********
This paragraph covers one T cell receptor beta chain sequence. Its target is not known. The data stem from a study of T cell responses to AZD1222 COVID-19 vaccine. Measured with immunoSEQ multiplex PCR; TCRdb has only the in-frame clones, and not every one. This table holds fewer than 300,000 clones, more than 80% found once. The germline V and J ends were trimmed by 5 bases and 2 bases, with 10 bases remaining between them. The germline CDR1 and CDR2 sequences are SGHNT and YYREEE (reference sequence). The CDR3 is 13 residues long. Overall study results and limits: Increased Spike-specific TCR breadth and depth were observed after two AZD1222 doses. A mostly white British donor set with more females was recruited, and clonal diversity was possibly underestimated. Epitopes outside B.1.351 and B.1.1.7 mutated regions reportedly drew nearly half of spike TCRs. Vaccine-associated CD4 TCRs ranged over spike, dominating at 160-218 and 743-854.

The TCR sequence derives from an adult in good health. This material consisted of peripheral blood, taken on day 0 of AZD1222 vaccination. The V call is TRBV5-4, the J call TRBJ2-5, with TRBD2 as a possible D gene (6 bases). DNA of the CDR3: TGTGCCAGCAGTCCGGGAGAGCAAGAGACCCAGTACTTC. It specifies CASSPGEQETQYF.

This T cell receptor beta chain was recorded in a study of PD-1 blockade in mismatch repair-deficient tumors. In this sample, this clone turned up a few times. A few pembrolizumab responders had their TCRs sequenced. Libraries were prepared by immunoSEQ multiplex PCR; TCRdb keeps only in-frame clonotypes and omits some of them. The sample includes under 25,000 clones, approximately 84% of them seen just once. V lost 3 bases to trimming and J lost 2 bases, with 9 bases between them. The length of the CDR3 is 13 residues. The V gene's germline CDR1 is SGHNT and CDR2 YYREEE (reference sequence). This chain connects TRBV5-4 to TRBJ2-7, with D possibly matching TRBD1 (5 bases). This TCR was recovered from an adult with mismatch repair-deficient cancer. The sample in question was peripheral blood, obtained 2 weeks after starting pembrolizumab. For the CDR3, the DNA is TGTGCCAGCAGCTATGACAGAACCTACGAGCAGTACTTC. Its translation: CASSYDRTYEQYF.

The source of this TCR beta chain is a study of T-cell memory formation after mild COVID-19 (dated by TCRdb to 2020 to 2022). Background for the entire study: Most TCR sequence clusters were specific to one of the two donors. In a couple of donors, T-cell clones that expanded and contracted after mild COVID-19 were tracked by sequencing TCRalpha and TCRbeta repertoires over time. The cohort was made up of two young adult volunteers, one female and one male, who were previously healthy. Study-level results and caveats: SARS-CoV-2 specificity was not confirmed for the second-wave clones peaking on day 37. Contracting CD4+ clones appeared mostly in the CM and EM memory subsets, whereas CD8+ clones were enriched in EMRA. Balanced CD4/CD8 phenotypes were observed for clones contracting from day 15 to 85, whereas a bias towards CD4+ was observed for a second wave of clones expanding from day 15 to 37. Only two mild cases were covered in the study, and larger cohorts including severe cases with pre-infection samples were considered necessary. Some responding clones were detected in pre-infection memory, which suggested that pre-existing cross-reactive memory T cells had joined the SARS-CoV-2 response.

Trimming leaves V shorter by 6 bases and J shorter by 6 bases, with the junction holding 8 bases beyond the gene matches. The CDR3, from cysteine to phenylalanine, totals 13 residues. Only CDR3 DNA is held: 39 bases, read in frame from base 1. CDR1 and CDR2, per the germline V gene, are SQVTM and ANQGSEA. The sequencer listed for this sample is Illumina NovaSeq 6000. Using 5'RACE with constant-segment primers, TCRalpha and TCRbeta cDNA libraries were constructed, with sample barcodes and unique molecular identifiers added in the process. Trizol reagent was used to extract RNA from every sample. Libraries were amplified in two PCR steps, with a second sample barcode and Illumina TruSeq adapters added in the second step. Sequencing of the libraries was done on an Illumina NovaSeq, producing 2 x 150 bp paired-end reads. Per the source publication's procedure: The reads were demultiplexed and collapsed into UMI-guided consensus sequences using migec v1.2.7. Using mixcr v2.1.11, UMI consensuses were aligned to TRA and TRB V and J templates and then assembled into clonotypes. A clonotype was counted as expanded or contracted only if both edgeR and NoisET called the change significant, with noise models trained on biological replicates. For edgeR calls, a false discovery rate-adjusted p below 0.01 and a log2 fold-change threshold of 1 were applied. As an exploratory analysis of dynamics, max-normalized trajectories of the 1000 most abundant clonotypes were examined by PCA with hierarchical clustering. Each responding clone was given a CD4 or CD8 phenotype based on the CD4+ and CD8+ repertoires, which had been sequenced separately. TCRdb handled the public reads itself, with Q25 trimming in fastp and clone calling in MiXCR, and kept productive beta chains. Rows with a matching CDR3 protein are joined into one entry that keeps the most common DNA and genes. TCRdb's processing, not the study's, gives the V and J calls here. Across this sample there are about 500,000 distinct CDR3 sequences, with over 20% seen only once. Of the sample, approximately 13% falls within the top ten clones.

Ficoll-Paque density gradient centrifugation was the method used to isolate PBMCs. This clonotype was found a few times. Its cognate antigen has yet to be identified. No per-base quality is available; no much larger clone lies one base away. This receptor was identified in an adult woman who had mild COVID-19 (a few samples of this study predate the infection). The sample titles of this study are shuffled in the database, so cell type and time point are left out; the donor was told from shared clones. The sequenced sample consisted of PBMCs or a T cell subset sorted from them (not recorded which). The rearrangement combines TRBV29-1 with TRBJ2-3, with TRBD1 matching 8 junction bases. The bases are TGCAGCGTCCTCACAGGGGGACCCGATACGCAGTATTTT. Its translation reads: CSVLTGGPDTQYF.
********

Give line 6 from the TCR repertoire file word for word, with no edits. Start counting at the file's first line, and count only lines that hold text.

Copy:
Ficoll-Paque density gradient centrifugation was the method used to isolate PBMCs. This clonotype was found a few times. Its cognate antigen has yet to be identified. No per-base quality is available; no much larger clone lies one base away. This receptor was identified in an adult woman who had mild COVID-19 (a few samples of this study predate the infection). The sample titles of this study are shuffled in the database, so cell type and time point are left out; the donor was told from shared clones. The sequenced sample consisted of PBMCs or a T cell subset sorted from them (not recorded which). The rearrangement combines TRBV29-1 with TRBJ2-3, with TRBD1 matching 8 junction bases. The bases are TGCAGCGTCCTCACAGGGGGACCCGATACGCAGTATTTT. Its translation reads: CSVLTGGPDTQYF.